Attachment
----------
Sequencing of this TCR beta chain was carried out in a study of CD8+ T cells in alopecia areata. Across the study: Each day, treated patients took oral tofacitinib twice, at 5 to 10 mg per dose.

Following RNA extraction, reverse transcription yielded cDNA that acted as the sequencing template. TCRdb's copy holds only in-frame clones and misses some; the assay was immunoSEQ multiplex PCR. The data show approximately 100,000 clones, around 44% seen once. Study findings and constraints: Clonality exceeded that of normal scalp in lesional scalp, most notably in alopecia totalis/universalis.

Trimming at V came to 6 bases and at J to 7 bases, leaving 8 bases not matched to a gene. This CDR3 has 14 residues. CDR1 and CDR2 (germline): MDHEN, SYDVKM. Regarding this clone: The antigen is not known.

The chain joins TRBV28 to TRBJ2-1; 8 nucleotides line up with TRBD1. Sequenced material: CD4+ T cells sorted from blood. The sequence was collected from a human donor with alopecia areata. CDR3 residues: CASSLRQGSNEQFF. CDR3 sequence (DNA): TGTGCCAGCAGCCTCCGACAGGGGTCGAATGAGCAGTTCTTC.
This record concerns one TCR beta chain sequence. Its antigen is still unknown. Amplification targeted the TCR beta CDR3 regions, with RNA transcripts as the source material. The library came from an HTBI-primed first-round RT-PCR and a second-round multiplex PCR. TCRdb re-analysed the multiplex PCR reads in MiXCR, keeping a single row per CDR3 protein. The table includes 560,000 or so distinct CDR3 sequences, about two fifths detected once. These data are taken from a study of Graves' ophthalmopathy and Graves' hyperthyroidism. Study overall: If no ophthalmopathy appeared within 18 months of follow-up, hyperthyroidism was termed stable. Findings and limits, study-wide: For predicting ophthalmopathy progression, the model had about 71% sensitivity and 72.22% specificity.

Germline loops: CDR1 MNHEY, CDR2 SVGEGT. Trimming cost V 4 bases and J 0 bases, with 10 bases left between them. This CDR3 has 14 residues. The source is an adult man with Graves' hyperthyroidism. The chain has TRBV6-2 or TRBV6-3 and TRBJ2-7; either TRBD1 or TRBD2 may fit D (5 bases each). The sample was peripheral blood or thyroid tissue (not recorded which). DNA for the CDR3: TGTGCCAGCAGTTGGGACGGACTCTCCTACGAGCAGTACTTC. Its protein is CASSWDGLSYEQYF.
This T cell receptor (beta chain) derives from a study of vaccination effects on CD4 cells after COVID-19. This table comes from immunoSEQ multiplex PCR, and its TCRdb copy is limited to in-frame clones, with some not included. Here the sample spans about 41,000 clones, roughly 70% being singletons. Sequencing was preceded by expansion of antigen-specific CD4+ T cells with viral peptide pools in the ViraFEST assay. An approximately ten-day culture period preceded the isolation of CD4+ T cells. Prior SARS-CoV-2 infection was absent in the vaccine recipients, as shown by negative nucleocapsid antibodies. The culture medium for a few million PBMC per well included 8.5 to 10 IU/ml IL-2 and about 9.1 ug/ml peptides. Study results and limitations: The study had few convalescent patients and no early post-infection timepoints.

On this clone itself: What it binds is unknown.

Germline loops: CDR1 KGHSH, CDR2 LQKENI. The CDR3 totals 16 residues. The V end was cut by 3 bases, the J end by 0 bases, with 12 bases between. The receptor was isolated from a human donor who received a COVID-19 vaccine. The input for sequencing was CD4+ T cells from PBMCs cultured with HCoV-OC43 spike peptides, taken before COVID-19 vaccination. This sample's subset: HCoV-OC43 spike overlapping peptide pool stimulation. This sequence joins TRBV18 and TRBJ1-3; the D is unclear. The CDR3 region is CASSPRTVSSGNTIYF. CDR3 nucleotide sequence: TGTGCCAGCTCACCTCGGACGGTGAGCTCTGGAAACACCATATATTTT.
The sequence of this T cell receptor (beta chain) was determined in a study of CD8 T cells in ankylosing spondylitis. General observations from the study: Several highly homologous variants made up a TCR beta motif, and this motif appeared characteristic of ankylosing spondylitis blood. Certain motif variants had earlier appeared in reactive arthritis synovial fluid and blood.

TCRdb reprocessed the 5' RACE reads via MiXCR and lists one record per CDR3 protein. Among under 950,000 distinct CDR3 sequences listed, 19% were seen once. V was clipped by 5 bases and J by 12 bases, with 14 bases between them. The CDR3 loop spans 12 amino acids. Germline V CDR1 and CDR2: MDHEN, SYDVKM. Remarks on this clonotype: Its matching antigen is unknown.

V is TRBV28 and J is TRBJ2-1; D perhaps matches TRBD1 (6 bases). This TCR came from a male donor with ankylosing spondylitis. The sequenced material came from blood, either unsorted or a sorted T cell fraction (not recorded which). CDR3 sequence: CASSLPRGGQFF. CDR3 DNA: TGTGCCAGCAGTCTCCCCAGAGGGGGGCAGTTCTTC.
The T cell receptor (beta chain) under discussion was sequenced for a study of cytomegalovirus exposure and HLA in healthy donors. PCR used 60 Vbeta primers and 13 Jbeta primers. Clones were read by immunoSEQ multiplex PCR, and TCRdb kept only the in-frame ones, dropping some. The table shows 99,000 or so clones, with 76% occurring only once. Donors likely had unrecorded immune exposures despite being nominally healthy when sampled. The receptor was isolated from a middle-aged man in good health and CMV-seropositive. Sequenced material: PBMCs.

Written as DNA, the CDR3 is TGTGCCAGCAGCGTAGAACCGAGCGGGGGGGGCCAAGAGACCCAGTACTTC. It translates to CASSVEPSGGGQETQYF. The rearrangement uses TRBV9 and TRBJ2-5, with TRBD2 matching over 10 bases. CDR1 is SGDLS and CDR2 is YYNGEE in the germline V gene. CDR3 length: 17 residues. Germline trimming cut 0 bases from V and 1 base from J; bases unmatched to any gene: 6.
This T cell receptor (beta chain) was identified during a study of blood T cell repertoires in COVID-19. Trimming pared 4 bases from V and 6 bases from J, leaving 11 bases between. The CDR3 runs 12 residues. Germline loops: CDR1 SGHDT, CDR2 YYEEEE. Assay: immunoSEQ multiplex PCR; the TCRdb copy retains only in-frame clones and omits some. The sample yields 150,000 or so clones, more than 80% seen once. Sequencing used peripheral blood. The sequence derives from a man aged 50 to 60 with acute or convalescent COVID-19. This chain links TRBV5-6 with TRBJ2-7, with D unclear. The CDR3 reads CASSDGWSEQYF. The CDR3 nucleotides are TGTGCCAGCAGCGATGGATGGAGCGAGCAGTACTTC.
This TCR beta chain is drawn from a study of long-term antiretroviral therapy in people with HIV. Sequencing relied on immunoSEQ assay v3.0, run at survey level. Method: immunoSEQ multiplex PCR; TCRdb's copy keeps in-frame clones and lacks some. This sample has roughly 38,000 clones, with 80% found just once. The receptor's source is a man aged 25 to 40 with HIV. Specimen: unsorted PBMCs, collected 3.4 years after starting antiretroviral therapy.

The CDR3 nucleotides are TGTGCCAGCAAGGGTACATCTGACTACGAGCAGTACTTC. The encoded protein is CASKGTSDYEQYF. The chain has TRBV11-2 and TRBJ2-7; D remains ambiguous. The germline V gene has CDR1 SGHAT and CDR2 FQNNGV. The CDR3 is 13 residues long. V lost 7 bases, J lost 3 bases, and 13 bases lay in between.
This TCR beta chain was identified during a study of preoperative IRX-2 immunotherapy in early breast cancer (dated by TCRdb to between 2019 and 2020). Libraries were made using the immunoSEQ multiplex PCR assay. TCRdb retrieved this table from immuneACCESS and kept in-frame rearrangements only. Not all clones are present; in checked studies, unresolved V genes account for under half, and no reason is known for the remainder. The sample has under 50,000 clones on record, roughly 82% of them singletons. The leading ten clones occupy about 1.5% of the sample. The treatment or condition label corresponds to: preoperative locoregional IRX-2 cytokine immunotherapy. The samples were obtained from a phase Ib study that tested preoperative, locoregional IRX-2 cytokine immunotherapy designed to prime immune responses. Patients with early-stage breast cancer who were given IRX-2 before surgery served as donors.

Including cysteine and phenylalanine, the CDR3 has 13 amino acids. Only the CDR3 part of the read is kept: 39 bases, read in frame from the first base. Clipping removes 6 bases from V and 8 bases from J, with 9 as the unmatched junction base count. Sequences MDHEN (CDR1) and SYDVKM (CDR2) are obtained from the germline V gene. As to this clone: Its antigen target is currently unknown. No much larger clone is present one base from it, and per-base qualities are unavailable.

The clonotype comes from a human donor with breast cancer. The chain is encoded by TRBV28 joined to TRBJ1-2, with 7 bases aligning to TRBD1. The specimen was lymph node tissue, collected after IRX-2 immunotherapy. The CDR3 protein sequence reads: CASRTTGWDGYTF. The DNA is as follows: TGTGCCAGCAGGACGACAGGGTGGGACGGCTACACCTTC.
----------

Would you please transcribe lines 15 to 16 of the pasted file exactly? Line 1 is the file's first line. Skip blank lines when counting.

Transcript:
This T cell receptor (beta chain) was identified during a study of blood T cell repertoires in COVID-19. Trimming pared 4 bases from V and 6 bases from J, leaving 11 bases between. The CDR3 runs 12 residues. Germline loops: CDR1 SGHDT, CDR2 YYEEEE. Assay: immunoSEQ multiplex PCR; the TCRdb copy retains only in-frame clones and omits some. The sample yields 150,000 or so clones, more than 80% seen once. Sequencing used peripheral blood. The sequence derives from a man aged 50 to 60 with acute or convalescent COVID-19. This chain links TRBV5-6 with TRBJ2-7, with D unclear. The CDR3 reads CASSDGWSEQYF. The CDR3 nucleotides are TGTGCCAGCAGCGATGGATGGAGCGAGCAGTACTTC.
This TCR beta chain is drawn from a study of long-term antiretroviral therapy in people with HIV. Sequencing relied on immunoSEQ assay v3.0, run at survey level. Method: immunoSEQ multiplex PCR; TCRdb's copy keeps in-frame clones and lacks some. This sample has roughly 38,000 clones, with 80% found just once. The receptor's source is a man aged 25 to 40 with HIV. Specimen: unsorted PBMCs, collected 3.4 years after starting antiretroviral therapy.